Whether this is a conscious or a subconscious decision, whatever the underlying reason might be: such a technology interface, a moderation layer reminds me very much of the translator role that clergymen played before the Gutenberg Revolution. And it has similarities with the historic function of telegraph operators as well: to communicate and to access information, people depended on somebody or something to decode and translate. Is that what we want in the 21st century? Or is that an indication that we are moving backwards?

The future of our innovation capacity

On the technology side, we have made tremendous progress: we are handling more data and information, give more people access, employ a larger variety of channels than ever before, every second of the day. In that sense, you might conclude that innovation, i.e., the meeting and mating of ideas, has never been easier. Yet at second glance, what we observe is an increase in quantity and speed to a point where the perceived avalanche of data and information effectively makes it more difficult than before to hear the signal in the noise, to find the worthwhile idea.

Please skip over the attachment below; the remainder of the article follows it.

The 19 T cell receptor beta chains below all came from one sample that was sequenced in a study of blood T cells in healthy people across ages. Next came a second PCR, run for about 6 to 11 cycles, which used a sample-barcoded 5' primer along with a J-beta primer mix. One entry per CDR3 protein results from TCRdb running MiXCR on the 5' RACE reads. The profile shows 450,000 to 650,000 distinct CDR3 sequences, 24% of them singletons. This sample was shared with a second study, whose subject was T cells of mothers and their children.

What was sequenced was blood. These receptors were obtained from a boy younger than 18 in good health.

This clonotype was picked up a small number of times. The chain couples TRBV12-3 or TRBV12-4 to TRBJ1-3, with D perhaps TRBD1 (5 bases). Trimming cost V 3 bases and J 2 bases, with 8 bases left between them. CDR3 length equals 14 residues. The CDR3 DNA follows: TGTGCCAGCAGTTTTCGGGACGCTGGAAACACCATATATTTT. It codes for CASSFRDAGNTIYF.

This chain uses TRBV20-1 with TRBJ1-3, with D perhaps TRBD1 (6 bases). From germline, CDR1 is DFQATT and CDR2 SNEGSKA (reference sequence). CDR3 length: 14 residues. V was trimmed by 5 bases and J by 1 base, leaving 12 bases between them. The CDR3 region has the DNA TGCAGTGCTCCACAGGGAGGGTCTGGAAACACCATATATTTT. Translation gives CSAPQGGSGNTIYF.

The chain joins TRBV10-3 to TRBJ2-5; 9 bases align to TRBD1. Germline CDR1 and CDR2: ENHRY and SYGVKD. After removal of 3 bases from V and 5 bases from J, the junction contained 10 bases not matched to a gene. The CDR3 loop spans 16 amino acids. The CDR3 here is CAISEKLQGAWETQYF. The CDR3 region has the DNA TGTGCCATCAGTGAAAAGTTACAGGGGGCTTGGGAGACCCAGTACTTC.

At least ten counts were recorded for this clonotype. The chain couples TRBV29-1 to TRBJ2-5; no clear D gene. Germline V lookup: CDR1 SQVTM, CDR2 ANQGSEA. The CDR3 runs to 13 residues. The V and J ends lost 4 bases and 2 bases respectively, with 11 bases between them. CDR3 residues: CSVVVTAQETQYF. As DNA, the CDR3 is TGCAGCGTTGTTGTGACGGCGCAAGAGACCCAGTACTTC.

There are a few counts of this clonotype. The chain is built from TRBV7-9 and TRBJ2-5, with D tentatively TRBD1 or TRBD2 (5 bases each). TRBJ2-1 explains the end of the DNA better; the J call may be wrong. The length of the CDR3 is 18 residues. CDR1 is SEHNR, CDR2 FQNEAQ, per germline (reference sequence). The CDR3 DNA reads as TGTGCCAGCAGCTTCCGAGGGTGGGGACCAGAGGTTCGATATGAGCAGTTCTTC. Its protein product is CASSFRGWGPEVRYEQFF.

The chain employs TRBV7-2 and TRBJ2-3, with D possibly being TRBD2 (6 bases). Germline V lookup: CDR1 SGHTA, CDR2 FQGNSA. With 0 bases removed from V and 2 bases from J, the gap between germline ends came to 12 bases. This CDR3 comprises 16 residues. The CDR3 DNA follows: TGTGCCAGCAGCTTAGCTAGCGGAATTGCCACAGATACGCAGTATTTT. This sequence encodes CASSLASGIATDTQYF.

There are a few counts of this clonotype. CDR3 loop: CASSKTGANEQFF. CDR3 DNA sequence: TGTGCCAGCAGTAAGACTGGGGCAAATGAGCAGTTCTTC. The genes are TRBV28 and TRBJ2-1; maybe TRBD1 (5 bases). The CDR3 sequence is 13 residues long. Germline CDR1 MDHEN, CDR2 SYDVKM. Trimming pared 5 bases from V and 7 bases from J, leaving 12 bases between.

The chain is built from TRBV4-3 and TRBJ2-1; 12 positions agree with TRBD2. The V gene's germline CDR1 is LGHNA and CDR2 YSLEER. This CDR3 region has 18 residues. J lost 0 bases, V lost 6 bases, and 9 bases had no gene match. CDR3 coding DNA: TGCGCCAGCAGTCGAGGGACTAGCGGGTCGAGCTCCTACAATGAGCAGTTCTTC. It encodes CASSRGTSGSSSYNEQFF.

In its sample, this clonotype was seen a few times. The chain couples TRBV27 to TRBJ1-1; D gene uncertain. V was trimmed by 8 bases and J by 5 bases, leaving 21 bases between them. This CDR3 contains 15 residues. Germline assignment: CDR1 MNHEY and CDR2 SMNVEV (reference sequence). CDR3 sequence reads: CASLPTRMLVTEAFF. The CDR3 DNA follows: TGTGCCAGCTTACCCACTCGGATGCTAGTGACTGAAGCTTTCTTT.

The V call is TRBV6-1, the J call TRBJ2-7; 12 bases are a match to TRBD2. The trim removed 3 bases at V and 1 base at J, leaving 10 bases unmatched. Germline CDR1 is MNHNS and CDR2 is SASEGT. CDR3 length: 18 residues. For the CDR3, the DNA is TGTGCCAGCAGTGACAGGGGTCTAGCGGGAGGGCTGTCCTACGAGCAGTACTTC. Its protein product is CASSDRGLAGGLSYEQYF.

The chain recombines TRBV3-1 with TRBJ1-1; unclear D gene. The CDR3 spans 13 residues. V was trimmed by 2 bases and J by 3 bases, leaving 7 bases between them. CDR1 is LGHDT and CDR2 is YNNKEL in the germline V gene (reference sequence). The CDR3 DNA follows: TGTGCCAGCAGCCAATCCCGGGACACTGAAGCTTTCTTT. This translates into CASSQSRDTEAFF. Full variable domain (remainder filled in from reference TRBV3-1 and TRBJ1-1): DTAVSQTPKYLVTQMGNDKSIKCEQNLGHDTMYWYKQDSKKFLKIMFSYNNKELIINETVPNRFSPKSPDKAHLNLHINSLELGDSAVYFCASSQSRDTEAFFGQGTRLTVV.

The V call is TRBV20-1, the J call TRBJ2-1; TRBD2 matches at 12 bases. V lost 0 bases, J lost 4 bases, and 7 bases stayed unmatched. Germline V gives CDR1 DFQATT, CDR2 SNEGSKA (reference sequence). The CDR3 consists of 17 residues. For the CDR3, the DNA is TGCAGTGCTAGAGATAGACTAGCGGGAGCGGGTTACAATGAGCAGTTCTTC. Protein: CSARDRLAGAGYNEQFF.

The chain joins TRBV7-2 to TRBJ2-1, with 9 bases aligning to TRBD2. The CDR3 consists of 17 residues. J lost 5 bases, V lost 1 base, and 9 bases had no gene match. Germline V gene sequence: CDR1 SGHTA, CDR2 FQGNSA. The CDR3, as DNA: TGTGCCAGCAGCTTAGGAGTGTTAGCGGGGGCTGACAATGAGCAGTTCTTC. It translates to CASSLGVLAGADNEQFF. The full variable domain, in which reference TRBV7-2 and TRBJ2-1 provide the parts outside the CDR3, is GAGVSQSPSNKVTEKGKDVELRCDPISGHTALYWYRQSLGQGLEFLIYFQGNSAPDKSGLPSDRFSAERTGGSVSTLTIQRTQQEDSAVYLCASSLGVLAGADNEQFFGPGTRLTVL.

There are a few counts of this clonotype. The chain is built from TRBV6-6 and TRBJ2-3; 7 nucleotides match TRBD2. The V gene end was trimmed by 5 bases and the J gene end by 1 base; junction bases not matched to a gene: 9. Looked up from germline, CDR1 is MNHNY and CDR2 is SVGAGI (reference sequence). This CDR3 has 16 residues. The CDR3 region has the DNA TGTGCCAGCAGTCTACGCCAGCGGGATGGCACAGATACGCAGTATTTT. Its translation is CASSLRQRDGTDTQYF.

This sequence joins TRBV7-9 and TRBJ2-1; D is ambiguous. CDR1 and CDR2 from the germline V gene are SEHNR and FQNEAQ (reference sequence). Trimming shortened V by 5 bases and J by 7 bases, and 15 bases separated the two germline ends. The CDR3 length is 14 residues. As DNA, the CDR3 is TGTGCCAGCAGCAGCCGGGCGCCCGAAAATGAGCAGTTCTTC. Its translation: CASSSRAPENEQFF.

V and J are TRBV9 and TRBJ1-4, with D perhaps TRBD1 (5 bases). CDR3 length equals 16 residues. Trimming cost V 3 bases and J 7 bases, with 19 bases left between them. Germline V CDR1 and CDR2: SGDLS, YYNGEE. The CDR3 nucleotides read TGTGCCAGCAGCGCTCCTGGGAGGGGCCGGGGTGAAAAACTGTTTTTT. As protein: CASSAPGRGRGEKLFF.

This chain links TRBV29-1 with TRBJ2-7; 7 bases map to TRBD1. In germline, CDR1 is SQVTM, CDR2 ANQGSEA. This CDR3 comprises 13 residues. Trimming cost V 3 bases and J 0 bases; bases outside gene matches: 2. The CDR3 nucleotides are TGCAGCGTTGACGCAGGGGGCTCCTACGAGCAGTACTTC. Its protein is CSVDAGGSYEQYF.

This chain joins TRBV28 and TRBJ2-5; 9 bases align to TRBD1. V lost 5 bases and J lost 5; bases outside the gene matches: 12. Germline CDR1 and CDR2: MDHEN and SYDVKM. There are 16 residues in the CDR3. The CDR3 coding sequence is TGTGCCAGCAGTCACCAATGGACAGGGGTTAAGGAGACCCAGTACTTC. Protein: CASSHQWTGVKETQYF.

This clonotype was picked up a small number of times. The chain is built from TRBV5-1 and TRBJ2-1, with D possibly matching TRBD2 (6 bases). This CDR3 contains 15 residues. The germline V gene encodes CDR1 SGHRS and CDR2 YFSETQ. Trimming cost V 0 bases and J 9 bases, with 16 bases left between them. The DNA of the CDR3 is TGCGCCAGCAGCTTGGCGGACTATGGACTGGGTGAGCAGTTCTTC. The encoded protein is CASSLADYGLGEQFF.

In addition, we see a trend on the human side to increasingly rely on a technology interface in our information exchange and communication.  But if we let technology handle more and more of our information flow, then where’s the deeply human facet of “generating novel ideas”? Do we leave that to machines? Do we believe that machines could innovate? I for one am not convinced that this could be realistic. And even if it was, I am sure that this won’t happen already tomorrow, whereas the currently available information technology already demonstrates some negative effects.

If these trends were to continue, we’d risk to effectively disable the human element in the information flow, and to curtail innovation. We might face an ironic dilemma: we’d be sitting high and dry on the biggest stock of most easily accessible information in human history, while at the same time we’d have lost the capacity to draw the creative ingenius connections.

As an optimist, I consider Big Data and Long Data as steps in the right direction; they can help us manage the data and information avalanche. But they can only overcome a part of the problem. The other part is our very personal attitude towards human communication, and our willingness to engage human to human. I sincerely hope that we’ll devise ways to combine the best of both worlds: our human skills and our technological tools. The jury is still out …